Frantz, a film by François Ozon; & a note about Hidden Figures
Of late, and by that I have in mind a dismaying stretch of six months or more, I have seen few films apart from February's Portland International Film Festival. There are periods when little that is on tap piques my interest. Other times I dither and fail to catch a film I intended to see at some point. Elle with Isabelle Huppert is prominent among the latter. Things to Come, Huppert's other recent film, is a favorite. Moonlight and Fences are fine films, deserving of the accolades and awards they have received. Rogue One is escapist fluff enjoyable enough for what it is.
A few weeks ago I finally made it to Hidden Figures, a heartwarming film about the role of black women mathematicians, scientists, and computer programmers in the early years of the space program that evoked memories of growing up in South Carolina in the 1960s, not just how wrong racial customs and mores of that time were, but how wrongheaded and often plain silly. How could people think that way? But many did. Too many still do.
François Ozon has a nice résumé, with Under the Sand, 8 Women, Swimming Pool, and Potiche to his credit. Frantz stands with his best. The setting is in a small town in Germany in 1919. Anna learns that a mysterious Frenchman visits the grave of her fiancé, who was killed during the war. When they meet the Frenchman tells her that he and Frantz were friends in Paris before the war when Frantz lived there as a student.
Adrien wants to meet Frantz's parents, with whom Anna lives. The encounter is awkward. Dr. Hoffmeister considers all Frenchmen responsible for the murder of his son. He wants nothing to do with this stranger but is swayed by his wife, who wishes to hear what her son's friend has to tell them about his life in Paris. For his part Adrien is reticent, hesitant, as devastated as Anna and Frantz's parents.
Adrien tells about going dancing with Frantz and to the Louvre, where Frantz's favorite was a painting by Manet of a man with his head thrown way back. I know Manet hardly at all, certainly not well enough to recognize the painting by Adrien's description. Le déjeuner sur l'herbe, The Luncheon on the Grass, is the only one that comes to mind offhand, and it is not the painting.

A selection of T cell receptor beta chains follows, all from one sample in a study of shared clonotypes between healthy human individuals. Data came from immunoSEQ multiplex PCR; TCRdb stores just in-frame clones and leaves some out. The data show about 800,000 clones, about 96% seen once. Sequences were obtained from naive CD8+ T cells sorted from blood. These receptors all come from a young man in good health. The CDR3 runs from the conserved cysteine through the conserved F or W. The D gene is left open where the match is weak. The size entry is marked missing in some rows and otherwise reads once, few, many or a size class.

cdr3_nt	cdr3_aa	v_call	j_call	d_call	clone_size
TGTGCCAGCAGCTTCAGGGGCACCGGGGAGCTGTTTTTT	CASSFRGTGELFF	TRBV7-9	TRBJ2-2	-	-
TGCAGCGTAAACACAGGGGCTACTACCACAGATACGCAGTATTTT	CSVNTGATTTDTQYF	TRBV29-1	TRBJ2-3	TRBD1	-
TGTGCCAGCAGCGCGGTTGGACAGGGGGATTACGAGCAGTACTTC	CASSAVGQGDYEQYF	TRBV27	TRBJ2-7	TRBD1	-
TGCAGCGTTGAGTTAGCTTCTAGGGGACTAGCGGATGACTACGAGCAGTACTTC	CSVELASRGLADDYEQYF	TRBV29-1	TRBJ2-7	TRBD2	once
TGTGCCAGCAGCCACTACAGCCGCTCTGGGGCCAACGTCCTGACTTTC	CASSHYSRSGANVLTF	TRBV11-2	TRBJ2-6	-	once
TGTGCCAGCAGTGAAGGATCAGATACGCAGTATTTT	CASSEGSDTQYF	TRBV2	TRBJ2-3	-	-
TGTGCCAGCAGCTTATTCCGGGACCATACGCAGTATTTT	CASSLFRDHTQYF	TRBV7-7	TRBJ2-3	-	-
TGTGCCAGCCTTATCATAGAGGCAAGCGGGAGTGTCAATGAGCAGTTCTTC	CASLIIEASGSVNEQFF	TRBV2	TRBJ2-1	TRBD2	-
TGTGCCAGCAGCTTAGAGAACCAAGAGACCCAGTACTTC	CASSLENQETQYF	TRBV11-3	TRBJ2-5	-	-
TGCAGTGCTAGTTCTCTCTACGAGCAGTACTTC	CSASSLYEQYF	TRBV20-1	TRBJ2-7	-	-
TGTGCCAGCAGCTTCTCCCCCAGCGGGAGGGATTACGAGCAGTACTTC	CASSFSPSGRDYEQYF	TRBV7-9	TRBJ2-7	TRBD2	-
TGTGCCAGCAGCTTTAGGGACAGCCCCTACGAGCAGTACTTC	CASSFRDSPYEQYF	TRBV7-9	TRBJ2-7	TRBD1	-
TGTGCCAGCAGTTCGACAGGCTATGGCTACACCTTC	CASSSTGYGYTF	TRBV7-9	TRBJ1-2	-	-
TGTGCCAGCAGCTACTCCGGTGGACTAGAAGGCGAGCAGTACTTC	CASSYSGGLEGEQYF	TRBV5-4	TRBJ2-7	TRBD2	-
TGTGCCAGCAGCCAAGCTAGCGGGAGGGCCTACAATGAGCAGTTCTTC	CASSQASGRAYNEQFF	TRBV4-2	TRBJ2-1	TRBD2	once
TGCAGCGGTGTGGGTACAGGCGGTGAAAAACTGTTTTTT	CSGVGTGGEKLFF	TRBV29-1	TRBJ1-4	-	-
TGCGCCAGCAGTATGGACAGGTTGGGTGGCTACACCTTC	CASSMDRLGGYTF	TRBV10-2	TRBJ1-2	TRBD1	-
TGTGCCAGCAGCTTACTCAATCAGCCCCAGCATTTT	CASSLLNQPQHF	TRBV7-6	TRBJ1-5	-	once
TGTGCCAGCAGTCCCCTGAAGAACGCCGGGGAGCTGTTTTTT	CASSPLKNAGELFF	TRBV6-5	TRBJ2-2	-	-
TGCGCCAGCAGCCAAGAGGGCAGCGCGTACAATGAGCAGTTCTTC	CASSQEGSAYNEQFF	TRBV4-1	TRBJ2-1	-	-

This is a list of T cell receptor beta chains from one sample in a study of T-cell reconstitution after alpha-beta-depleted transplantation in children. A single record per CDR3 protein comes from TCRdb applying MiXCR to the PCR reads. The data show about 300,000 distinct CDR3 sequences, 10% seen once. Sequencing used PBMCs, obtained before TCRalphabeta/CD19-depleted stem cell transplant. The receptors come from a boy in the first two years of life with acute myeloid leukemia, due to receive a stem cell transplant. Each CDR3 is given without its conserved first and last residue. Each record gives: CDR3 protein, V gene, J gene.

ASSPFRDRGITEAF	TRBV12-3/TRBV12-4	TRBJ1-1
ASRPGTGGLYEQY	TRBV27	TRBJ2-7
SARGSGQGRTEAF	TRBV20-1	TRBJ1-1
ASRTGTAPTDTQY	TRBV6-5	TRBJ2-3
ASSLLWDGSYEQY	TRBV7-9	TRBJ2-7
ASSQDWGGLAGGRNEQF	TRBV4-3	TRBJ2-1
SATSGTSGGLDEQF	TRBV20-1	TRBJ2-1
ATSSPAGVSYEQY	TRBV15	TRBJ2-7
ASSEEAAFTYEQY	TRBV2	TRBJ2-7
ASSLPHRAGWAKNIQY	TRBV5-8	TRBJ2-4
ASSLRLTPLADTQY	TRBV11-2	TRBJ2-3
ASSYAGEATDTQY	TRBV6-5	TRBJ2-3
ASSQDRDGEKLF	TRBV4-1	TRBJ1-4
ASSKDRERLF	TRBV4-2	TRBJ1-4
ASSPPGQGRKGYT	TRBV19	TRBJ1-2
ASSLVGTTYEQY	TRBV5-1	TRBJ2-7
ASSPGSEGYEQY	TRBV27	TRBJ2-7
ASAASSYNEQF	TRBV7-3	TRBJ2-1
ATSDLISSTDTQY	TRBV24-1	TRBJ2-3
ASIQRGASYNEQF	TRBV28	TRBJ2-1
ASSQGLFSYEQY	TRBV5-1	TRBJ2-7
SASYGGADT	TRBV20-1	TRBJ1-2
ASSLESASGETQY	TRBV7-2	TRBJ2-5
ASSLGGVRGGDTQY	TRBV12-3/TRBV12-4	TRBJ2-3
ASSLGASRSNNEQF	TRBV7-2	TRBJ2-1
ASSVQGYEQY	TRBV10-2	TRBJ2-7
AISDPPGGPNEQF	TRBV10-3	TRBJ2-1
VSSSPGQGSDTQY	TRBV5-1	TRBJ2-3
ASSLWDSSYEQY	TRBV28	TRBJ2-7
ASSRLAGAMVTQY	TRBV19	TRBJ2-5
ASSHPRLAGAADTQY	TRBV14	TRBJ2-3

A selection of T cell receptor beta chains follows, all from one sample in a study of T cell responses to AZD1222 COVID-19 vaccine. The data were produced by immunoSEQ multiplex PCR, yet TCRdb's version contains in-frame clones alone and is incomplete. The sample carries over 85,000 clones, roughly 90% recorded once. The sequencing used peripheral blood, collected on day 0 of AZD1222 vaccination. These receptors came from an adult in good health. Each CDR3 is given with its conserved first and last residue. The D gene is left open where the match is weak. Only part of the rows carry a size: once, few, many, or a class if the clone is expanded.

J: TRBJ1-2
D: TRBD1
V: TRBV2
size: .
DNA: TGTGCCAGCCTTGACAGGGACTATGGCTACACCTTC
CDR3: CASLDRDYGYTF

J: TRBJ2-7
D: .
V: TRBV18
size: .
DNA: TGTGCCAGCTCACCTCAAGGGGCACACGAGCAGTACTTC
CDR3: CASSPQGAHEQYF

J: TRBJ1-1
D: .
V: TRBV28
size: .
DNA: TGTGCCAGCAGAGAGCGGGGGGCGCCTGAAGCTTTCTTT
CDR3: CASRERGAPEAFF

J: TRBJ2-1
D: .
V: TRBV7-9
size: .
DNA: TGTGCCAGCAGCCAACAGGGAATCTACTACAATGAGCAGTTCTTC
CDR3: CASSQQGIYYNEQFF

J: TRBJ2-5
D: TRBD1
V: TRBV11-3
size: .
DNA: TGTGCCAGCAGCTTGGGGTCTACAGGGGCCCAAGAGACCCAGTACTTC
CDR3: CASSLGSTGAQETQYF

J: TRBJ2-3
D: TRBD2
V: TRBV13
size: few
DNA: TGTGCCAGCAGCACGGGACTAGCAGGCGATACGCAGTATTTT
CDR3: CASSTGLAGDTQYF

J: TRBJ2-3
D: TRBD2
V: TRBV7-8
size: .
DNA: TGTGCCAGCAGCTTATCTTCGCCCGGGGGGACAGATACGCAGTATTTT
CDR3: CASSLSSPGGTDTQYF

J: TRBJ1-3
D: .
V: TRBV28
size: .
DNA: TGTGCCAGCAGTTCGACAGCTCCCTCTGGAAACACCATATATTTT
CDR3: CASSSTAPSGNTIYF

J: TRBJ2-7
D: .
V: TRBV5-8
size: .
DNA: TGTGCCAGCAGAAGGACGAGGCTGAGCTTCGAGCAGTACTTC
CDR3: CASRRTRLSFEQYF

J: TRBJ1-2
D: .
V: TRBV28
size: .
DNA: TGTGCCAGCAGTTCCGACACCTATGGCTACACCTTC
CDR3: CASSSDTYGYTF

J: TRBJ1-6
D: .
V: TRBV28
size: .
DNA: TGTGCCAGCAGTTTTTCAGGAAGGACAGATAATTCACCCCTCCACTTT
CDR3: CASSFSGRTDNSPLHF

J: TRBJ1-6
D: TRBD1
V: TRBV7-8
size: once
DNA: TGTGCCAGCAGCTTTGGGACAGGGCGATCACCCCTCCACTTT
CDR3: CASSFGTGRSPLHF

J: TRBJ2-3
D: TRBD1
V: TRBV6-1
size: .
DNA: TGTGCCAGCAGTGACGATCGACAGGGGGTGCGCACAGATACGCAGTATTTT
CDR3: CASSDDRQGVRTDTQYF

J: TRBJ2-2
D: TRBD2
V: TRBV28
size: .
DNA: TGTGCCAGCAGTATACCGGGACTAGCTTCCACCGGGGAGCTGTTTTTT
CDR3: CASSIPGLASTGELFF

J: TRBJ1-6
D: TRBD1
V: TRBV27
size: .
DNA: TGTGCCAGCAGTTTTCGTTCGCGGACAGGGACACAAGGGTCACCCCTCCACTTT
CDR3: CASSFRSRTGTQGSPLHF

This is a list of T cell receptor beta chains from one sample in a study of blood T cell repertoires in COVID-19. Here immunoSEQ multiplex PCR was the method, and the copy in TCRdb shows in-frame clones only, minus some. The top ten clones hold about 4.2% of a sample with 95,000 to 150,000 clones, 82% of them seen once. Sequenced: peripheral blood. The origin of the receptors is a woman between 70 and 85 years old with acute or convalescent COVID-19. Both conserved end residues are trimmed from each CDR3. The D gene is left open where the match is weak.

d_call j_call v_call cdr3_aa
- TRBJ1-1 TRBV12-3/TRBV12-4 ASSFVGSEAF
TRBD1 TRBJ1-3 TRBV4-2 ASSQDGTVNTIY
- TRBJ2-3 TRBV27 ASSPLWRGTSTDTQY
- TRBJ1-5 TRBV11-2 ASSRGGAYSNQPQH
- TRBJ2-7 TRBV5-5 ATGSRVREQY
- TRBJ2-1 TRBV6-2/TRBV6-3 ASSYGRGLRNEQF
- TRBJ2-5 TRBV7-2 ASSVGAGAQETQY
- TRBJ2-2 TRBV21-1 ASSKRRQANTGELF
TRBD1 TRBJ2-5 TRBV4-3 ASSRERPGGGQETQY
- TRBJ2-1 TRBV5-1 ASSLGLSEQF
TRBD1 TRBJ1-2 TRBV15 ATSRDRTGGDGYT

Through these little stories and the tangible connection with a lost son that Adrien represents, the cloud of grief is somewhat lifted for the Hoffmeisters and Anna. But Adrien remains tormented. There is more to the story. On the night before he is to return to Paris, Adrien reveals his charade to Anna, and with this the film turn takes a turn. Anna must ask where her duty lies. Should she allow the Hoffmeisters to live under an illusion that brings them comfort? Or should she reveal a truth that will only bring more pain? And what of feelings for Adrien that stir within her. Of the plot I will say no more. There are several ways it could play out, and the suspense is part of the pleasure of a first viewing.
Frantz reminds me of my early experiences with European cinema some forty-five years ago. The story unfolds slowly. Much is conveyed by way of what is unsaid, a gesture, an expression, a gaze, in a moving exploration of loss and grief, guilt and forgiveness, desire, and compassion, filmed in black and white with exquisite grace and a soupçon of artiness at the close that makes for a nice touch.